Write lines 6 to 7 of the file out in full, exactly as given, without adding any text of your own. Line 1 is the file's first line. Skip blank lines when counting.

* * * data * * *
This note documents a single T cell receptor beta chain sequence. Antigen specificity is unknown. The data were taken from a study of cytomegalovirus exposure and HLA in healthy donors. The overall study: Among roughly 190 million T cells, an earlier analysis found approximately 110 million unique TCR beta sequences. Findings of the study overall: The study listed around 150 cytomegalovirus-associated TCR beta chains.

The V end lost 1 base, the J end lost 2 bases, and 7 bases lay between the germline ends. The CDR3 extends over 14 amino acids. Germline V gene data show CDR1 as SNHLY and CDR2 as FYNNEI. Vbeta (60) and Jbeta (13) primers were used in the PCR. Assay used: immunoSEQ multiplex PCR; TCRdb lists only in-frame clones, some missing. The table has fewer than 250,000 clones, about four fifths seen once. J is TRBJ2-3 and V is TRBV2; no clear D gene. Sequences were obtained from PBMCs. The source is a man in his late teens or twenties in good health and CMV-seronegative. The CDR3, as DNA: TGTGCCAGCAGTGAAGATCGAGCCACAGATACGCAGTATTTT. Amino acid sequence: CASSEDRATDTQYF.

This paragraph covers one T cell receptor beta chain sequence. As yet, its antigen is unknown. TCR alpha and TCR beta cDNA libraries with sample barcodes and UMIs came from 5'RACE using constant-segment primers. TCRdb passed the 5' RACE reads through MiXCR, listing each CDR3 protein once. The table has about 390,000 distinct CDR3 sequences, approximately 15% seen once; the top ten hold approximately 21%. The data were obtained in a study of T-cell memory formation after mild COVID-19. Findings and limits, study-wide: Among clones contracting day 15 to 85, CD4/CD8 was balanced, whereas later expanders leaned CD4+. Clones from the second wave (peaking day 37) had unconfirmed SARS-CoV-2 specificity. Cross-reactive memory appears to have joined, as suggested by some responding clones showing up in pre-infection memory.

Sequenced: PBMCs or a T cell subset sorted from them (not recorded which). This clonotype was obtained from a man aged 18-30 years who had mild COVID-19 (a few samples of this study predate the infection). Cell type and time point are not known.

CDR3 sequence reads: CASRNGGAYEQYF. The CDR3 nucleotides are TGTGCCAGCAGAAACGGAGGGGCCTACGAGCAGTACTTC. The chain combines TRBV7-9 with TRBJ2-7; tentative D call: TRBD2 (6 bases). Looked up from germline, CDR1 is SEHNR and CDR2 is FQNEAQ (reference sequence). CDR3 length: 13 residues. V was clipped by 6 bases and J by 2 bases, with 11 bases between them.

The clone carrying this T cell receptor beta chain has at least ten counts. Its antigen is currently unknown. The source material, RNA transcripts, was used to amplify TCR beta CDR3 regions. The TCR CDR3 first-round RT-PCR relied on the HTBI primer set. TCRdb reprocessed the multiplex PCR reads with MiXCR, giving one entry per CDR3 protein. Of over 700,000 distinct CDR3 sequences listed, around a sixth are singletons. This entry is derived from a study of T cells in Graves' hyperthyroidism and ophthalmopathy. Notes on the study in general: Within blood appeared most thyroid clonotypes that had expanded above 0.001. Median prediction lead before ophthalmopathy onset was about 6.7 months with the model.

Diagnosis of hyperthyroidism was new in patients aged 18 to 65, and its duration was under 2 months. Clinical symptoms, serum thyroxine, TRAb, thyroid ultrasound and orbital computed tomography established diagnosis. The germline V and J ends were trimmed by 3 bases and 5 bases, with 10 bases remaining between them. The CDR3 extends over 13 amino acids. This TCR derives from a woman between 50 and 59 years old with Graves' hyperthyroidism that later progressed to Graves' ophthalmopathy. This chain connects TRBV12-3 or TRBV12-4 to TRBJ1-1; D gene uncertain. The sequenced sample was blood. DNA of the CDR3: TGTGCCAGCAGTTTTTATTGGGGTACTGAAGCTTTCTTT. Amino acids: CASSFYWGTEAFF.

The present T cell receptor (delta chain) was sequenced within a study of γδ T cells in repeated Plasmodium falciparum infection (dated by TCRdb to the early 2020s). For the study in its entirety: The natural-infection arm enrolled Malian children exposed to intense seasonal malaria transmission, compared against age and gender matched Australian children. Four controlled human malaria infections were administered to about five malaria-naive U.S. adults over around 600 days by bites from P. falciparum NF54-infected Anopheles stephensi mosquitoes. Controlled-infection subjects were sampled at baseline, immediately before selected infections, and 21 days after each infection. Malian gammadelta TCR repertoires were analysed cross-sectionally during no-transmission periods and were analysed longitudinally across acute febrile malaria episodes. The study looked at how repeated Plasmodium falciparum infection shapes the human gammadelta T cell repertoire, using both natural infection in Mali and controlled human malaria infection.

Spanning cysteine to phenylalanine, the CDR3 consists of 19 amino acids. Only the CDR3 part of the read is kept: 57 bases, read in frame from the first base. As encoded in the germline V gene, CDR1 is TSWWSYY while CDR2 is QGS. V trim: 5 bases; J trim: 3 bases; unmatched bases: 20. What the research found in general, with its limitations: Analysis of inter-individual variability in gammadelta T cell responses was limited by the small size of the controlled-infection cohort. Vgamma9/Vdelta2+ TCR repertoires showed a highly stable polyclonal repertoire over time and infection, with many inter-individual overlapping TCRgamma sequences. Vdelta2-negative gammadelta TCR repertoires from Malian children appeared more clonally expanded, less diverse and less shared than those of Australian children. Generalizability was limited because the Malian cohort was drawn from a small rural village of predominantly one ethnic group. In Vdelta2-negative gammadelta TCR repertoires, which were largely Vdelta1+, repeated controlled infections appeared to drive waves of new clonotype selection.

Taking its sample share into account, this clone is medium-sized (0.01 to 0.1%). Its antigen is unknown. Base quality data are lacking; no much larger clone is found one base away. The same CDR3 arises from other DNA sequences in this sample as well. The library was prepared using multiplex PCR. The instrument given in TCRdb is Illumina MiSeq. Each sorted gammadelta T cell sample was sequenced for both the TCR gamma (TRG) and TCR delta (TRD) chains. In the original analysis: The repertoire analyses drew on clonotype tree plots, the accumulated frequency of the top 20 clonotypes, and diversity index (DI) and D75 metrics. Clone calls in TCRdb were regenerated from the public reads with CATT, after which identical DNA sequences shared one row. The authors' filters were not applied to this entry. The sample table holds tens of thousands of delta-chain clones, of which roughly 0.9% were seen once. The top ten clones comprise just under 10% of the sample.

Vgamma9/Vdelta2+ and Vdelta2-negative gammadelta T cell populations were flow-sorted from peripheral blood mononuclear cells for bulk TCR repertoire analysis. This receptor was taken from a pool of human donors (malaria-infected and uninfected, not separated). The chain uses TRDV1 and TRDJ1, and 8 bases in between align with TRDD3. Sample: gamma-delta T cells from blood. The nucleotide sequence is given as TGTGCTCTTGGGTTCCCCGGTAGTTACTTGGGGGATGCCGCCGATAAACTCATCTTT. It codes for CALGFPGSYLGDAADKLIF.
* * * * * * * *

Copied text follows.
The clone carrying this T cell receptor beta chain has at least ten counts. Its antigen is currently unknown. The source material, RNA transcripts, was used to amplify TCR beta CDR3 regions. The TCR CDR3 first-round RT-PCR relied on the HTBI primer set. TCRdb reprocessed the multiplex PCR reads with MiXCR, giving one entry per CDR3 protein. Of over 700,000 distinct CDR3 sequences listed, around a sixth are singletons. This entry is derived from a study of T cells in Graves' hyperthyroidism and ophthalmopathy. Notes on the study in general: Within blood appeared most thyroid clonotypes that had expanded above 0.001. Median prediction lead before ophthalmopathy onset was about 6.7 months with the model.

Diagnosis of hyperthyroidism was new in patients aged 18 to 65, and its duration was under 2 months. Clinical symptoms, serum thyroxine, TRAb, thyroid ultrasound and orbital computed tomography established diagnosis. The germline V and J ends were trimmed by 3 bases and 5 bases, with 10 bases remaining between them. The CDR3 extends over 13 amino acids. This TCR derives from a woman between 50 and 59 years old with Graves' hyperthyroidism that later progressed to Graves' ophthalmopathy. This chain connects TRBV12-3 or TRBV12-4 to TRBJ1-1; D gene uncertain. The sequenced sample was blood. DNA of the CDR3: TGTGCCAGCAGTTTTTATTGGGGTACTGAAGCTTTCTTT. Amino acids: CASSFYWGTEAFF.